BWW Reviews: DEADLY LITTLE SECRETS by Marla Miller

Related: AIDS, mystery, DEADLY LITTLE SECRETS, Marla Miller

Bigotry.

Paranoia.

Sex.

Violence.

Death.

Secrets.

No, it's not a contemporary political thriller, but at times it feels very, very relevant.

In the spring of 1985, little was known about HIV and AIDS, other than tens of thousands had died from this mysterious, deadly virus.

For those not around at the beginning of the AIDS epidemic, the level of hysteria, bigotry and fear may seem ridiculous. But for those of us who remember the time so accurately portrayed in Deadly Little Secrets, it was all too real.

Marla Miller's book takes place in a fictional Orange County, California town, but it begins with a debate that took place in big cities, suburbs and rural communities across America: should schools teach accurate information about how to protect against AIDS?

Science was dismissed in favor of bigotry and hysteria: all gay men were assumed to have AIDS, and it was their just punishment for an immoral life. Never mind that everyone was vulnerable, whether through unprotected sex or tainted blood supplies.

In the midst of her campaign to include AIDS education for all students, school nurse Loretta Casterini discovers secrets about her best friend, Dr. Julia Brooks, that shake their relationship.

Over the ten day period recounted in this book, Loretta finds that everyone has secrets. Some are benign, but some are deadly.

As someone who worked and volunteered in the AIDS community at that time (and again now), every word in Miller's book rang true. It took me back to a time that I realized with a heavy heart could easily happen again.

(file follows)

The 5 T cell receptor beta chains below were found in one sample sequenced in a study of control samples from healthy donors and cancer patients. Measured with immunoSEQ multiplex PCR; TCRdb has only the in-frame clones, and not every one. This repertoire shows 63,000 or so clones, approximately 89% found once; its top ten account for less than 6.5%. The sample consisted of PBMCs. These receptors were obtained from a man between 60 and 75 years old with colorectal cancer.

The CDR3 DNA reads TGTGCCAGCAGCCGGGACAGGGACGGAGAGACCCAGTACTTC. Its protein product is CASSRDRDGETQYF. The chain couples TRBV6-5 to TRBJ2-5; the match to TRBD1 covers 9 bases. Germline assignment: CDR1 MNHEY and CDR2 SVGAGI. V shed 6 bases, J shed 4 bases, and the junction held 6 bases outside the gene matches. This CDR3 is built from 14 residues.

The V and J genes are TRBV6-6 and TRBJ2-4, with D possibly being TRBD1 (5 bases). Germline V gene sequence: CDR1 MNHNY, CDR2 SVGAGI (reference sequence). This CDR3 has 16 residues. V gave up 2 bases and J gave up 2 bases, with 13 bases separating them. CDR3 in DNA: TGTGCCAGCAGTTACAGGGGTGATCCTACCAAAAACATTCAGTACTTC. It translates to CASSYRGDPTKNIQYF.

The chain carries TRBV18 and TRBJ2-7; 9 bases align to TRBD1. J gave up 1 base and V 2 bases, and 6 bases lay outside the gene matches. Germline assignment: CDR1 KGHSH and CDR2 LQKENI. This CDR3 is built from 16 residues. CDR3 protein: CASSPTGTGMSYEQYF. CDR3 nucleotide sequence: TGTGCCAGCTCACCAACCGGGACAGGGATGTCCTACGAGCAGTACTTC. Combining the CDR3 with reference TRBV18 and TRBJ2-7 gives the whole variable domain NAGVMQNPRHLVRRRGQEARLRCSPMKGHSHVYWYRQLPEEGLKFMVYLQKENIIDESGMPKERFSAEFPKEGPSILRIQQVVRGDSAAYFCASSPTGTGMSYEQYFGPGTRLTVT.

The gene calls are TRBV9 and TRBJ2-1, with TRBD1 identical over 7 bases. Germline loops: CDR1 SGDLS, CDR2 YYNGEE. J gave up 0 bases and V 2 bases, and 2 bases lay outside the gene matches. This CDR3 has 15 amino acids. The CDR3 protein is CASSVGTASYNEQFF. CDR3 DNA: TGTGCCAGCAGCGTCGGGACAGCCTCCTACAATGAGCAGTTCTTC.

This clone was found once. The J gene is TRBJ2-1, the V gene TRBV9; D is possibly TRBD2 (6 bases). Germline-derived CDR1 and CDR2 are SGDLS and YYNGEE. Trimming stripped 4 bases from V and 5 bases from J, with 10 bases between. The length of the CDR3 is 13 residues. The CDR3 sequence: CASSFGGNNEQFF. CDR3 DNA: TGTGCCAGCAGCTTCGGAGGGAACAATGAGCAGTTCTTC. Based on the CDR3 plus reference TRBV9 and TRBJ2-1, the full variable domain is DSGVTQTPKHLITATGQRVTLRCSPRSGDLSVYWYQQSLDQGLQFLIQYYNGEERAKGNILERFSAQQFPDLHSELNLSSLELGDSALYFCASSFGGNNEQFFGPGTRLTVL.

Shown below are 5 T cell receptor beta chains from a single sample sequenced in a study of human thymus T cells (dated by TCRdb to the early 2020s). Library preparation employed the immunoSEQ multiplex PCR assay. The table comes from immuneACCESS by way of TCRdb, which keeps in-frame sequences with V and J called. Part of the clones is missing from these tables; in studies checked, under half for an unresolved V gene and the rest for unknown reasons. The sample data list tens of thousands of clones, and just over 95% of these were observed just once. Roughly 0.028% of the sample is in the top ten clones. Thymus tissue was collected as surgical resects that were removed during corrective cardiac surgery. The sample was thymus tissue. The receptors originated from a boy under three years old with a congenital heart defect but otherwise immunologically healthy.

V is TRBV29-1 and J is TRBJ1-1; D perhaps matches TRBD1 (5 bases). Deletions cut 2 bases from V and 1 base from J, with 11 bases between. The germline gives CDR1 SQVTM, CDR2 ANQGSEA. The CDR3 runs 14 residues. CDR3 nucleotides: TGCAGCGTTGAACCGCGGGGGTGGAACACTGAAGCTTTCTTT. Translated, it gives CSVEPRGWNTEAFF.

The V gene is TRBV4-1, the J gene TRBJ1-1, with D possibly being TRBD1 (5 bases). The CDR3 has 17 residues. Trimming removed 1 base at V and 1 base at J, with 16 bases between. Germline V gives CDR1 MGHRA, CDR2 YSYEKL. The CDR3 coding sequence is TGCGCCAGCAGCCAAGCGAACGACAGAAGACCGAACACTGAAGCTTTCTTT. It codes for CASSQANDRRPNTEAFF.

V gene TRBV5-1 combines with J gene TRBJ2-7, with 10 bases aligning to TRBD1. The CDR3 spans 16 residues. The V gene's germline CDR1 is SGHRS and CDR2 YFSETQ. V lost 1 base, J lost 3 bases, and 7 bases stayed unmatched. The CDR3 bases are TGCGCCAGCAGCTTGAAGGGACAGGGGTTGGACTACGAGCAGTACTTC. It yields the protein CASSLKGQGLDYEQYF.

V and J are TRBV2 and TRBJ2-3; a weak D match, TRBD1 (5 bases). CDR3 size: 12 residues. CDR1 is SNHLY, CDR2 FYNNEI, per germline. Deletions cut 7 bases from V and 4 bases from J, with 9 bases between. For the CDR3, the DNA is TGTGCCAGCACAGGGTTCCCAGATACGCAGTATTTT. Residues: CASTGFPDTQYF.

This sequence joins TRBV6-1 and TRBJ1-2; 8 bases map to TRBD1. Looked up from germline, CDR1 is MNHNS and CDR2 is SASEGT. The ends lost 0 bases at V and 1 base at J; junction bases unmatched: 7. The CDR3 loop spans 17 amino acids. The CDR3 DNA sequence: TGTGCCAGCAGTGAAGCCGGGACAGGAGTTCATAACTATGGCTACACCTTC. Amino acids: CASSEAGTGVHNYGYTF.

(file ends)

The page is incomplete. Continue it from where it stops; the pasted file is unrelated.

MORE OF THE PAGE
My only criticism is the lead character's name. I recognized it from a movie I love and whenever her full name was mentioned, it took me out of the story. But I don't expect this be a problem for others.

Miller has crafted a real page-turner. I thought I would read this in a leisurely way, but instead I stayed up late, unable to put it away until I knew how it ended. You will, too.




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About Author

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Victoria Noe Victoria Noe has been a writer most of her life, but didn?t admit it until 2009. After earning a Masters from the University of Iowa in Speech and Dramatic Art, she moved to Chicago, where she worked professionally as a stage manager, director and administrator in addition to being a founding board member of the League of Chicago Theatres. She was a professional fundraiser, raising money for arts, educational and AIDS service organizations, and an award-winning sales consultant of children?s books. She also trained hundreds of people around the country in marketing, event planning and grant writing.

But after a concussion impacted her ability to continue in sales, she switched gears to keep a promise to a friend to write a book. Her freelance articles have appeared in Windy City Times, Chicago Tribune and Huffington Post. The first three books in a series on the experience of grieving the death of a friend were published in 2013.

A native St. Louisan, she?s a lifelong Cardinals fan and will gladly take on any comers in musical theatre trivia.



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